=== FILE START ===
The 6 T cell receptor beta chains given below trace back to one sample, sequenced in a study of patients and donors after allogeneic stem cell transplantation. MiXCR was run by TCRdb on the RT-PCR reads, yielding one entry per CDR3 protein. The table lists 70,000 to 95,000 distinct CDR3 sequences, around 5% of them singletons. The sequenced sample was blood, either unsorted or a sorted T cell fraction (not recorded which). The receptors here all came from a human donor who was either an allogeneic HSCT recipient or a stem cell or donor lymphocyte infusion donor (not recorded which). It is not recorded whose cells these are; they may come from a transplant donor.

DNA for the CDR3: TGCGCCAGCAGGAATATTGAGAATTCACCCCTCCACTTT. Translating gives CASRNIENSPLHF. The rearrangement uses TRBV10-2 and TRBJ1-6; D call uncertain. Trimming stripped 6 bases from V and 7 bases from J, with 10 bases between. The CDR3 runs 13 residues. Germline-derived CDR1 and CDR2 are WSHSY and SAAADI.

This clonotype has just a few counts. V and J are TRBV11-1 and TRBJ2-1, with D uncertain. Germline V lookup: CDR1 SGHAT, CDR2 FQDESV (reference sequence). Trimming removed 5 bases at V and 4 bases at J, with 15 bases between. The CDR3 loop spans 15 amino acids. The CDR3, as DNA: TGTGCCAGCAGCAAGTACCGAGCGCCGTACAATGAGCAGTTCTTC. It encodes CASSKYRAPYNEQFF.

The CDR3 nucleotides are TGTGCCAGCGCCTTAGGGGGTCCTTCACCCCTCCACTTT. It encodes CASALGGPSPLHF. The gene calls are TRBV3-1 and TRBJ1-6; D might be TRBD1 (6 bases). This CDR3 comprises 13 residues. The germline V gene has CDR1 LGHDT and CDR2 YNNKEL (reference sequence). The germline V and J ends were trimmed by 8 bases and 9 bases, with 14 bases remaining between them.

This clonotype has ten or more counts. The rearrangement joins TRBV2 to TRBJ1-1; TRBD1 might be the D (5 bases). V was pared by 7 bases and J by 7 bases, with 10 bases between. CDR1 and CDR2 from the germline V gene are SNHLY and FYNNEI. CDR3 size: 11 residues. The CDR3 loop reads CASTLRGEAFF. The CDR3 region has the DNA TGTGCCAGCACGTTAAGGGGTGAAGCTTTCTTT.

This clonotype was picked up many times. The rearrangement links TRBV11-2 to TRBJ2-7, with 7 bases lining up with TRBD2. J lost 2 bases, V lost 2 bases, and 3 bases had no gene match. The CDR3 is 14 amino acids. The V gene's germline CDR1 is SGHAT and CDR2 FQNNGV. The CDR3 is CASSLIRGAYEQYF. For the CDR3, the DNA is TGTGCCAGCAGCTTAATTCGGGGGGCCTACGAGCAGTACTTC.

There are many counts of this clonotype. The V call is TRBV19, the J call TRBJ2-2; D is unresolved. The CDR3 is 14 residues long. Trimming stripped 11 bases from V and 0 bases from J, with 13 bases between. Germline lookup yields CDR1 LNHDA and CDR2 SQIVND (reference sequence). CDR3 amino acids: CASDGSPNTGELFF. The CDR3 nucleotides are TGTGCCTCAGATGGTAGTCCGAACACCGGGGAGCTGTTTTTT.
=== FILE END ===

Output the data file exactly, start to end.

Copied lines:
The 6 T cell receptor beta chains given below trace back to one sample, sequenced in a study of patients and donors after allogeneic stem cell transplantation. MiXCR was run by TCRdb on the RT-PCR reads, yielding one entry per CDR3 protein. The table lists 70,000 to 95,000 distinct CDR3 sequences, around 5% of them singletons. The sequenced sample was blood, either unsorted or a sorted T cell fraction (not recorded which). The receptors here all came from a human donor who was either an allogeneic HSCT recipient or a stem cell or donor lymphocyte infusion donor (not recorded which). It is not recorded whose cells these are; they may come from a transplant donor.

DNA for the CDR3: TGCGCCAGCAGGAATATTGAGAATTCACCCCTCCACTTT. Translating gives CASRNIENSPLHF. The rearrangement uses TRBV10-2 and TRBJ1-6; D call uncertain. Trimming stripped 6 bases from V and 7 bases from J, with 10 bases between. The CDR3 runs 13 residues. Germline-derived CDR1 and CDR2 are WSHSY and SAAADI.

This clonotype has just a few counts. V and J are TRBV11-1 and TRBJ2-1, with D uncertain. Germline V lookup: CDR1 SGHAT, CDR2 FQDESV (reference sequence). Trimming removed 5 bases at V and 4 bases at J, with 15 bases between. The CDR3 loop spans 15 amino acids. The CDR3, as DNA: TGTGCCAGCAGCAAGTACCGAGCGCCGTACAATGAGCAGTTCTTC. It encodes CASSKYRAPYNEQFF.

The CDR3 nucleotides are TGTGCCAGCGCCTTAGGGGGTCCTTCACCCCTCCACTTT. It encodes CASALGGPSPLHF. The gene calls are TRBV3-1 and TRBJ1-6; D might be TRBD1 (6 bases). This CDR3 comprises 13 residues. The germline V gene has CDR1 LGHDT and CDR2 YNNKEL (reference sequence). The germline V and J ends were trimmed by 8 bases and 9 bases, with 14 bases remaining between them.

This clonotype has ten or more counts. The rearrangement joins TRBV2 to TRBJ1-1; TRBD1 might be the D (5 bases). V was pared by 7 bases and J by 7 bases, with 10 bases between. CDR1 and CDR2 from the germline V gene are SNHLY and FYNNEI. CDR3 size: 11 residues. The CDR3 loop reads CASTLRGEAFF. The CDR3 region has the DNA TGTGCCAGCACGTTAAGGGGTGAAGCTTTCTTT.

This clonotype was picked up many times. The rearrangement links TRBV11-2 to TRBJ2-7, with 7 bases lining up with TRBD2. J lost 2 bases, V lost 2 bases, and 3 bases had no gene match. The CDR3 is 14 amino acids. The V gene's germline CDR1 is SGHAT and CDR2 FQNNGV. The CDR3 is CASSLIRGAYEQYF. For the CDR3, the DNA is TGTGCCAGCAGCTTAATTCGGGGGGCCTACGAGCAGTACTTC.

There are many counts of this clonotype. The V call is TRBV19, the J call TRBJ2-2; D is unresolved. The CDR3 is 14 residues long. Trimming stripped 11 bases from V and 0 bases from J, with 13 bases between. Germline lookup yields CDR1 LNHDA and CDR2 SQIVND (reference sequence). CDR3 amino acids: CASDGSPNTGELFF. The CDR3 nucleotides are TGTGCCTCAGATGGTAGTCCGAACACCGGGGAGCTGTTTTTT.